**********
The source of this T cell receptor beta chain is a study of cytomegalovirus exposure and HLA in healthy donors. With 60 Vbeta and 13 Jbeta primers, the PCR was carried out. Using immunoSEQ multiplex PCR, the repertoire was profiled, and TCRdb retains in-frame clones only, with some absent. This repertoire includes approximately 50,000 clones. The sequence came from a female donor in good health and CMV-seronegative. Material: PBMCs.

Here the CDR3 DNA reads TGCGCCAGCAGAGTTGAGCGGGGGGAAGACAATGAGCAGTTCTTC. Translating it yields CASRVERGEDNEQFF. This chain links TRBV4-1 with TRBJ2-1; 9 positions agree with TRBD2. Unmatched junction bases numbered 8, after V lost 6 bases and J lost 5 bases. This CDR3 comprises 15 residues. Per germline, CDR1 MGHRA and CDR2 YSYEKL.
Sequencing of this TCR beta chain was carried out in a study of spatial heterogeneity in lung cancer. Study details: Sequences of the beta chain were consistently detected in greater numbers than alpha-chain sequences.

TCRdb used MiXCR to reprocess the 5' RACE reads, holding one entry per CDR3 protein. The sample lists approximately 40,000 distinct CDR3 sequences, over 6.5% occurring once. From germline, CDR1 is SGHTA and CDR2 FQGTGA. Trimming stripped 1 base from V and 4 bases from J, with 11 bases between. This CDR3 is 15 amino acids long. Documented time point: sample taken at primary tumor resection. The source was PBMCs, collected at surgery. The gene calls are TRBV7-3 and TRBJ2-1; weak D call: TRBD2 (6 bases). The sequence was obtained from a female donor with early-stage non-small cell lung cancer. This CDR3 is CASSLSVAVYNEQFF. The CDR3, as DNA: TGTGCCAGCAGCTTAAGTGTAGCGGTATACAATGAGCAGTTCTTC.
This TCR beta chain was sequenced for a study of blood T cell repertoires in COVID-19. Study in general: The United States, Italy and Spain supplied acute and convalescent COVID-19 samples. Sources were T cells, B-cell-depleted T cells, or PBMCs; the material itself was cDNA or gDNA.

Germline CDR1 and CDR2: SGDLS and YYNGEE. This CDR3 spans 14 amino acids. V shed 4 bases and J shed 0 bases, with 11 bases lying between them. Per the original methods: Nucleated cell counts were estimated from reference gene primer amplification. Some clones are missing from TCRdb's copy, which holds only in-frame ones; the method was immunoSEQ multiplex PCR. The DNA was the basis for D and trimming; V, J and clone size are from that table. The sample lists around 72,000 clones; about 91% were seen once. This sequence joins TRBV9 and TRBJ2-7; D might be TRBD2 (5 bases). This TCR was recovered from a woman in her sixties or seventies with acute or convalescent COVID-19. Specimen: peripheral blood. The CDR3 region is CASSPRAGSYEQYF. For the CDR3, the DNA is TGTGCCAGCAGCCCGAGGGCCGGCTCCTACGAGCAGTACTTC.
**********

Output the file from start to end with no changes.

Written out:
The source of this T cell receptor beta chain is a study of cytomegalovirus exposure and HLA in healthy donors. With 60 Vbeta and 13 Jbeta primers, the PCR was carried out. Using immunoSEQ multiplex PCR, the repertoire was profiled, and TCRdb retains in-frame clones only, with some absent. This repertoire includes approximately 50,000 clones. The sequence came from a female donor in good health and CMV-seronegative. Material: PBMCs.

Here the CDR3 DNA reads TGCGCCAGCAGAGTTGAGCGGGGGGAAGACAATGAGCAGTTCTTC. Translating it yields CASRVERGEDNEQFF. This chain links TRBV4-1 with TRBJ2-1; 9 positions agree with TRBD2. Unmatched junction bases numbered 8, after V lost 6 bases and J lost 5 bases. This CDR3 comprises 15 residues. Per germline, CDR1 MGHRA and CDR2 YSYEKL.
Sequencing of this TCR beta chain was carried out in a study of spatial heterogeneity in lung cancer. Study details: Sequences of the beta chain were consistently detected in greater numbers than alpha-chain sequences.

TCRdb used MiXCR to reprocess the 5' RACE reads, holding one entry per CDR3 protein. The sample lists approximately 40,000 distinct CDR3 sequences, over 6.5% occurring once. From germline, CDR1 is SGHTA and CDR2 FQGTGA. Trimming stripped 1 base from V and 4 bases from J, with 11 bases between. This CDR3 is 15 amino acids long. Documented time point: sample taken at primary tumor resection. The source was PBMCs, collected at surgery. The gene calls are TRBV7-3 and TRBJ2-1; weak D call: TRBD2 (6 bases). The sequence was obtained from a female donor with early-stage non-small cell lung cancer. This CDR3 is CASSLSVAVYNEQFF. The CDR3, as DNA: TGTGCCAGCAGCTTAAGTGTAGCGGTATACAATGAGCAGTTCTTC.
This TCR beta chain was sequenced for a study of blood T cell repertoires in COVID-19. Study in general: The United States, Italy and Spain supplied acute and convalescent COVID-19 samples. Sources were T cells, B-cell-depleted T cells, or PBMCs; the material itself was cDNA or gDNA.

Germline CDR1 and CDR2: SGDLS and YYNGEE. This CDR3 spans 14 amino acids. V shed 4 bases and J shed 0 bases, with 11 bases lying between them. Per the original methods: Nucleated cell counts were estimated from reference gene primer amplification. Some clones are missing from TCRdb's copy, which holds only in-frame ones; the method was immunoSEQ multiplex PCR. The DNA was the basis for D and trimming; V, J and clone size are from that table. The sample lists around 72,000 clones; about 91% were seen once. This sequence joins TRBV9 and TRBJ2-7; D might be TRBD2 (5 bases). This TCR was recovered from a woman in her sixties or seventies with acute or convalescent COVID-19. Specimen: peripheral blood. The CDR3 region is CASSPRAGSYEQYF. For the CDR3, the DNA is TGTGCCAGCAGCCCGAGGGCCGGCTCCTACGAGCAGTACTTC.